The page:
I bet this happens more often than we are aware of. The emphasis is mine.
(The Examiner) The U.S. command in Baghdad this week ballyhooed the killing of a key al Qaeda leader but later admitted that the military had declared him dead a year ago.
A military spokesman acknowledged the mistake after it was called to his attention by The Examiner. He said public affairs officers will be more careful in announcing significant kills.
The incident shows the eagerness of the command to show progress in dismantling al Qaeda at a time when Democrats and some Republicans are pressing President Bush to withdraw troops from Iraq. Army Gen. David Petraeus, the top U.S. commander, has declared al Qaeda enemy No. 1 in Iraq.
Brig. Gen. Kevin Bergner began his Monday news conference with a list of top insurgents either killed or captured in recent operations. He said they had been eliminated "in the past few weeks" and were "recent results."
"In the north, Iraqi army and coalition forces continue successful operations in Mosul," he told reporters. "Kamal Jalil Uthman, also known as Said Hamza, was the al Qaeda in Iraq military emir of Mosul. He planned, coordinated and facilitated suicide bombings, and he facilitated the movement of more than a hundred foreign fighters through safe houses in the area." All told, Bergner devoted 68 words to Uthman's demise.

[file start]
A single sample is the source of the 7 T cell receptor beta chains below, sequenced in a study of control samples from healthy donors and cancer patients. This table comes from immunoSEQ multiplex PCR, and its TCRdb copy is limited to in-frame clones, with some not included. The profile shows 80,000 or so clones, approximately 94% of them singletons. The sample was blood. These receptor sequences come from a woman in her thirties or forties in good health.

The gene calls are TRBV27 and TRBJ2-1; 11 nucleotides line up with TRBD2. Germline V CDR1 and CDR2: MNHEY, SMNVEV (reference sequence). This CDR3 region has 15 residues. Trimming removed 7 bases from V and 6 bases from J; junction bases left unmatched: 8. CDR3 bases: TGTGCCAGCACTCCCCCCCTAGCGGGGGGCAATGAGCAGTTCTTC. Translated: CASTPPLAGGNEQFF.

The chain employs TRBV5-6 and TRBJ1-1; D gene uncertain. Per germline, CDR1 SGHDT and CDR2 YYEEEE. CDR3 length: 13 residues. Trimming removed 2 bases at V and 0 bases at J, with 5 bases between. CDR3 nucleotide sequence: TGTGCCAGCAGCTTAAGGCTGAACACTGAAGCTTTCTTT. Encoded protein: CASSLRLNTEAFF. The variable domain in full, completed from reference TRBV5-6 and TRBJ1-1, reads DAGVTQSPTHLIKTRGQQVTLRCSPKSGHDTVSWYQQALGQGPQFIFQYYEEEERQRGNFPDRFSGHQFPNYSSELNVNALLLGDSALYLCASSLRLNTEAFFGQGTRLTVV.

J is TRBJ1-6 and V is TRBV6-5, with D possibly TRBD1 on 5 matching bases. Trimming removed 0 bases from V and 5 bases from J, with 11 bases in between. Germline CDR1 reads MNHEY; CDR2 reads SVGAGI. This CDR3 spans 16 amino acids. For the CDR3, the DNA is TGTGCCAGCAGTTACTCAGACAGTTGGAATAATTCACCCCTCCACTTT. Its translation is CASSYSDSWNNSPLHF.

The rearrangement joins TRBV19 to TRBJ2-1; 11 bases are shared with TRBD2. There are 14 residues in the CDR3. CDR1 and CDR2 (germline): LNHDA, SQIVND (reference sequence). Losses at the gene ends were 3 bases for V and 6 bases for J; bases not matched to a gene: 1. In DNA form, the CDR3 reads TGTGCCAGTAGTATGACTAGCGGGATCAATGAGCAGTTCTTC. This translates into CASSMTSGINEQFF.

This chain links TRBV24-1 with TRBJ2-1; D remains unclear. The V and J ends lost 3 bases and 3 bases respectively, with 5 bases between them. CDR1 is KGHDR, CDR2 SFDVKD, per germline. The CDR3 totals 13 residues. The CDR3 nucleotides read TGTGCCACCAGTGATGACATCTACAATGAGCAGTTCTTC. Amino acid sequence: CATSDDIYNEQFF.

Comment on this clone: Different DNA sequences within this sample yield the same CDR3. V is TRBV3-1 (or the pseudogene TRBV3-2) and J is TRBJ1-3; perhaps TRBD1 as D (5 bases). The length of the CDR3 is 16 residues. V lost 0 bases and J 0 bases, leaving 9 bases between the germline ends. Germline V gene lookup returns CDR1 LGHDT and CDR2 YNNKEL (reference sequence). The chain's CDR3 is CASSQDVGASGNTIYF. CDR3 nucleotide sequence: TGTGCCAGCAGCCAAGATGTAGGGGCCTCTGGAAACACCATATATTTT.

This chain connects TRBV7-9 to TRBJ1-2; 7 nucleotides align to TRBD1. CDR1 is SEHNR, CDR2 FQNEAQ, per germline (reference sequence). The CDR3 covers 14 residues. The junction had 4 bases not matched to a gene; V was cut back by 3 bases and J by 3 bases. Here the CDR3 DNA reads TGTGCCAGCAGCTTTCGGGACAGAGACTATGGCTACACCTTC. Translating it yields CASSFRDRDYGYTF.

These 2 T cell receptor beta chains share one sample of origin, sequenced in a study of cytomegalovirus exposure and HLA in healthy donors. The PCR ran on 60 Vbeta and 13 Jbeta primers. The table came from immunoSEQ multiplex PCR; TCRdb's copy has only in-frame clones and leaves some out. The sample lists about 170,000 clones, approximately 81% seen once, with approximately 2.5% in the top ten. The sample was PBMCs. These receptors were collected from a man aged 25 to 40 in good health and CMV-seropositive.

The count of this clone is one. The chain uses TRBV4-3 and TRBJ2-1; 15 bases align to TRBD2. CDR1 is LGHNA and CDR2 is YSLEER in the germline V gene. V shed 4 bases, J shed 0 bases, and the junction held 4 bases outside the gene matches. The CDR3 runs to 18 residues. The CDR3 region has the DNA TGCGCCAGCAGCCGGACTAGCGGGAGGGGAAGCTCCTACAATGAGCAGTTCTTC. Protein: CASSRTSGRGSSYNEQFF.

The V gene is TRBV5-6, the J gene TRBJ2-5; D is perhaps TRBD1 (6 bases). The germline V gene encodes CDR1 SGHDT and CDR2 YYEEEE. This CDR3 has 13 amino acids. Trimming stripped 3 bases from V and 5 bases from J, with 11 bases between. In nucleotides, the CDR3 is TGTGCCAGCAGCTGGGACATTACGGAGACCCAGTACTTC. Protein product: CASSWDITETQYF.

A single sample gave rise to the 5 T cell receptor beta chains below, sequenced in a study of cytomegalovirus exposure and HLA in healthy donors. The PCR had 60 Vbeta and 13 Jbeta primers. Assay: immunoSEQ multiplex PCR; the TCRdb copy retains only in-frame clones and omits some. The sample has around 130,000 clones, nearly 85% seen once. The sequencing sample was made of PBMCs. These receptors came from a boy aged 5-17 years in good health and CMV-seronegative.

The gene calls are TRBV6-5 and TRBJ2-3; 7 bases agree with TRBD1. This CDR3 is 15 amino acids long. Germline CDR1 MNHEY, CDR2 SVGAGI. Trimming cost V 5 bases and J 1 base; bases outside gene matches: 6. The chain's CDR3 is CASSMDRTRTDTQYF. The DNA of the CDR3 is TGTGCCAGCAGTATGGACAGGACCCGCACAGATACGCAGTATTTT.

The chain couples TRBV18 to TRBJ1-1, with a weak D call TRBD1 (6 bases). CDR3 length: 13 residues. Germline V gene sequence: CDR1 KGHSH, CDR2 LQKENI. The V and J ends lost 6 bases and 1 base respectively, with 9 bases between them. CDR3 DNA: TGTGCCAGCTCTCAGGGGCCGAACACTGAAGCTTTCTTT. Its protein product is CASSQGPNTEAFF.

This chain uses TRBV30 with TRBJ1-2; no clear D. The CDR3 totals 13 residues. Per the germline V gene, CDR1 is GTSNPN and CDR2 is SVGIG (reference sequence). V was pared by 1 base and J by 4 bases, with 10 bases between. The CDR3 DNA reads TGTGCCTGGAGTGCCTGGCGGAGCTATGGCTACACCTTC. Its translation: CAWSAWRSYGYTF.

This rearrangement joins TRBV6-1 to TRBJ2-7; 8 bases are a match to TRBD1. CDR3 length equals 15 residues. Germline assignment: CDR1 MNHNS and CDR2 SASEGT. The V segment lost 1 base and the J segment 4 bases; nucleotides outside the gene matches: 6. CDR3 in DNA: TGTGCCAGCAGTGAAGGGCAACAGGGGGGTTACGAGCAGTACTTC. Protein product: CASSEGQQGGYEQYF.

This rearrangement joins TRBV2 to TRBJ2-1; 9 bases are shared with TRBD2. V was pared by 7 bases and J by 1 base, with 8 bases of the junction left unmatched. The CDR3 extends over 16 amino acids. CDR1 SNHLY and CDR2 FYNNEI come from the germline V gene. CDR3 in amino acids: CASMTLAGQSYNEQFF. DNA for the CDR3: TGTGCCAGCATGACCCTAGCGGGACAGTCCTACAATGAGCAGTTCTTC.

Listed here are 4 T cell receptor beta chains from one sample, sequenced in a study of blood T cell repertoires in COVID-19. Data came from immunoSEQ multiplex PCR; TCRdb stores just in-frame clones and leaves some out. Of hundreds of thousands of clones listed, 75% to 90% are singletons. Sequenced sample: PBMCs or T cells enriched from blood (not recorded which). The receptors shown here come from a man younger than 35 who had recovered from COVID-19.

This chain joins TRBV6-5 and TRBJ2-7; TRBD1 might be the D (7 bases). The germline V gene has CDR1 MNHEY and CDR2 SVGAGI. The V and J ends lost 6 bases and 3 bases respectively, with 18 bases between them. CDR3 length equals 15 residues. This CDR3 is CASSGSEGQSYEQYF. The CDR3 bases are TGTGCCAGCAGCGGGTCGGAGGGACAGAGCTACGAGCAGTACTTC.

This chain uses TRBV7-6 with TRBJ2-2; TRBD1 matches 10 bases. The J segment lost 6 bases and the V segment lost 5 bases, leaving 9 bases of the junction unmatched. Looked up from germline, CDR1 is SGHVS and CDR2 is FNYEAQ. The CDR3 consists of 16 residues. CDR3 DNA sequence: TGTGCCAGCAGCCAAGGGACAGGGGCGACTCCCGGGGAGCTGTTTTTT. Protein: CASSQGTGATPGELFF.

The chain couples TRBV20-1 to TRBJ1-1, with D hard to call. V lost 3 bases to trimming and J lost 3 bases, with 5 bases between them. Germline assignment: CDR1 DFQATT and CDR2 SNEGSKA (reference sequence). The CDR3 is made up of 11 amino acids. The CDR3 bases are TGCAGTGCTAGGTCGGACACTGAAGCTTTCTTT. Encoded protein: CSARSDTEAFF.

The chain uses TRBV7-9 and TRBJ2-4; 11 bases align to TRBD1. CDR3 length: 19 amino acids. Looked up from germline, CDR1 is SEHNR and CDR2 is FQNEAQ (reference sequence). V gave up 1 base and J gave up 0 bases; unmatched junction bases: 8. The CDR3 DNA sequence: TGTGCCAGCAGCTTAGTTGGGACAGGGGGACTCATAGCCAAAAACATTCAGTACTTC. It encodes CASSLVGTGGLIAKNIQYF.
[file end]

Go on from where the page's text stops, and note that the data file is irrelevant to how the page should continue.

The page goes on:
Uthman was indeed a big kill, and the military featured his death last year in a report titled "Tearing Down al Qaeda."
"The more we can bring down al Qaeda and other terrorist organizations, the greater probability of reducing violence," Army Maj. Gen. William Caldwell, the command's chief spokesman said, in 2006.
Uthman was listed in the 2006 news release as "the chief of military operations [in] Mosul."
When The Examiner pointed out that Uthman's death had been announced twice, a command spokesman said in an e-mail, "You are correct that we did previously announce that we killed him. This was a roll up to show an overall effort against [al Qaeda in Iraq]. We can probably do a better job on saying 'previously announced' when we do long-term roll ups to show an overall effort."